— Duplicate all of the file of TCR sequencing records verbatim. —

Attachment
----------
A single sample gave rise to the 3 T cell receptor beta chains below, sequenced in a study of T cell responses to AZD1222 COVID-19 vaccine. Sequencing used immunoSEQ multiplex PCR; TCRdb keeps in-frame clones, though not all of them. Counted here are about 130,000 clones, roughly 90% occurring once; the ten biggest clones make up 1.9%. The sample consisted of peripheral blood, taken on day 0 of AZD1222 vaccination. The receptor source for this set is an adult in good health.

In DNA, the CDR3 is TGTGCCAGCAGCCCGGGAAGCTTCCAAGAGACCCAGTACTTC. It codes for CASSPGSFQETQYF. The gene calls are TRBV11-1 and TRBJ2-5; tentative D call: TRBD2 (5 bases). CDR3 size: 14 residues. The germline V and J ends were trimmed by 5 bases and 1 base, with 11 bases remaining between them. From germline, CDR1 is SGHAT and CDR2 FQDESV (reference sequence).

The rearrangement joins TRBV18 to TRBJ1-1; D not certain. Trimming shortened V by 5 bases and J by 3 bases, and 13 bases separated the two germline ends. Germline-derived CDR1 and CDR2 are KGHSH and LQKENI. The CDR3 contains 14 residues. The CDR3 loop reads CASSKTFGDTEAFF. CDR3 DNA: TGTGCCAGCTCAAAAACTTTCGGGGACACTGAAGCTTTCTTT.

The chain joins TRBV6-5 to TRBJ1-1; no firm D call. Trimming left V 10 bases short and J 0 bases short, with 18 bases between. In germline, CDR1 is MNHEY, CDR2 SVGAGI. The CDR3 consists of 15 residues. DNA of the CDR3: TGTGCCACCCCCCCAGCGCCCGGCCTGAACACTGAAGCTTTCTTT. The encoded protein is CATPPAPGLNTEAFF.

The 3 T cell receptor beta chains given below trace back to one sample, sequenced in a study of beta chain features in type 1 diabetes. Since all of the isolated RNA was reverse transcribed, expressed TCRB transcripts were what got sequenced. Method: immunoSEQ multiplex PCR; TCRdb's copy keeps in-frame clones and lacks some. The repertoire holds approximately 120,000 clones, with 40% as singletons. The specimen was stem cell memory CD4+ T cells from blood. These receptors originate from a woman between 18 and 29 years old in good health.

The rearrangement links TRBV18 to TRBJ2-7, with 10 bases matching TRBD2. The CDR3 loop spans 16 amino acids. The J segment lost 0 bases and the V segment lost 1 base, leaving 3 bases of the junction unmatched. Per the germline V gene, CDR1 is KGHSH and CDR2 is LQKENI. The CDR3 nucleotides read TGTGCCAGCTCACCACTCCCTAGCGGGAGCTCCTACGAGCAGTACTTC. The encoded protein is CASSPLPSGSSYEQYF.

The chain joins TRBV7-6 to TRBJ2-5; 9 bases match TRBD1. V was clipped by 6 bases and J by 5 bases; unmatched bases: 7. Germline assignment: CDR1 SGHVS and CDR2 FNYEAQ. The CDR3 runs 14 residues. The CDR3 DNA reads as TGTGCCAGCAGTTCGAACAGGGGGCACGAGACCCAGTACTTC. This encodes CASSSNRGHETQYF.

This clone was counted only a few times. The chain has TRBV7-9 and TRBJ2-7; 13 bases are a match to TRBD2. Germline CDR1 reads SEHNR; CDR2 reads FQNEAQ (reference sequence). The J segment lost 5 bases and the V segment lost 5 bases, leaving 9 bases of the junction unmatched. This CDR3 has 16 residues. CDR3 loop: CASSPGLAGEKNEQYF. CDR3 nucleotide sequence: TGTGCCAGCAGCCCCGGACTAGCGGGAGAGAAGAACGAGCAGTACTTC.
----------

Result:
A single sample gave rise to the 3 T cell receptor beta chains below, sequenced in a study of T cell responses to AZD1222 COVID-19 vaccine. Sequencing used immunoSEQ multiplex PCR; TCRdb keeps in-frame clones, though not all of them. Counted here are about 130,000 clones, roughly 90% occurring once; the ten biggest clones make up 1.9%. The sample consisted of peripheral blood, taken on day 0 of AZD1222 vaccination. The receptor source for this set is an adult in good health.

In DNA, the CDR3 is TGTGCCAGCAGCCCGGGAAGCTTCCAAGAGACCCAGTACTTC. It codes for CASSPGSFQETQYF. The gene calls are TRBV11-1 and TRBJ2-5; tentative D call: TRBD2 (5 bases). CDR3 size: 14 residues. The germline V and J ends were trimmed by 5 bases and 1 base, with 11 bases remaining between them. From germline, CDR1 is SGHAT and CDR2 FQDESV (reference sequence).

The rearrangement joins TRBV18 to TRBJ1-1; D not certain. Trimming shortened V by 5 bases and J by 3 bases, and 13 bases separated the two germline ends. Germline-derived CDR1 and CDR2 are KGHSH and LQKENI. The CDR3 contains 14 residues. The CDR3 loop reads CASSKTFGDTEAFF. CDR3 DNA: TGTGCCAGCTCAAAAACTTTCGGGGACACTGAAGCTTTCTTT.

The chain joins TRBV6-5 to TRBJ1-1; no firm D call. Trimming left V 10 bases short and J 0 bases short, with 18 bases between. In germline, CDR1 is MNHEY, CDR2 SVGAGI. The CDR3 consists of 15 residues. DNA of the CDR3: TGTGCCACCCCCCCAGCGCCCGGCCTGAACACTGAAGCTTTCTTT. The encoded protein is CATPPAPGLNTEAFF.

The 3 T cell receptor beta chains given below trace back to one sample, sequenced in a study of beta chain features in type 1 diabetes. Since all of the isolated RNA was reverse transcribed, expressed TCRB transcripts were what got sequenced. Method: immunoSEQ multiplex PCR; TCRdb's copy keeps in-frame clones and lacks some. The repertoire holds approximately 120,000 clones, with 40% as singletons. The specimen was stem cell memory CD4+ T cells from blood. These receptors originate from a woman between 18 and 29 years old in good health.

The rearrangement links TRBV18 to TRBJ2-7, with 10 bases matching TRBD2. The CDR3 loop spans 16 amino acids. The J segment lost 0 bases and the V segment lost 1 base, leaving 3 bases of the junction unmatched. Per the germline V gene, CDR1 is KGHSH and CDR2 is LQKENI. The CDR3 nucleotides read TGTGCCAGCTCACCACTCCCTAGCGGGAGCTCCTACGAGCAGTACTTC. The encoded protein is CASSPLPSGSSYEQYF.

The chain joins TRBV7-6 to TRBJ2-5; 9 bases match TRBD1. V was clipped by 6 bases and J by 5 bases; unmatched bases: 7. Germline assignment: CDR1 SGHVS and CDR2 FNYEAQ. The CDR3 runs 14 residues. The CDR3 DNA reads as TGTGCCAGCAGTTCGAACAGGGGGCACGAGACCCAGTACTTC. This encodes CASSSNRGHETQYF.

This clone was counted only a few times. The chain has TRBV7-9 and TRBJ2-7; 13 bases are a match to TRBD2. Germline CDR1 reads SEHNR; CDR2 reads FQNEAQ (reference sequence). The J segment lost 5 bases and the V segment lost 5 bases, leaving 9 bases of the junction unmatched. This CDR3 has 16 residues. CDR3 loop: CASSPGLAGEKNEQYF. CDR3 nucleotide sequence: TGTGCCAGCAGCCCCGGACTAGCGGGAGAGAAGAACGAGCAGTACTTC.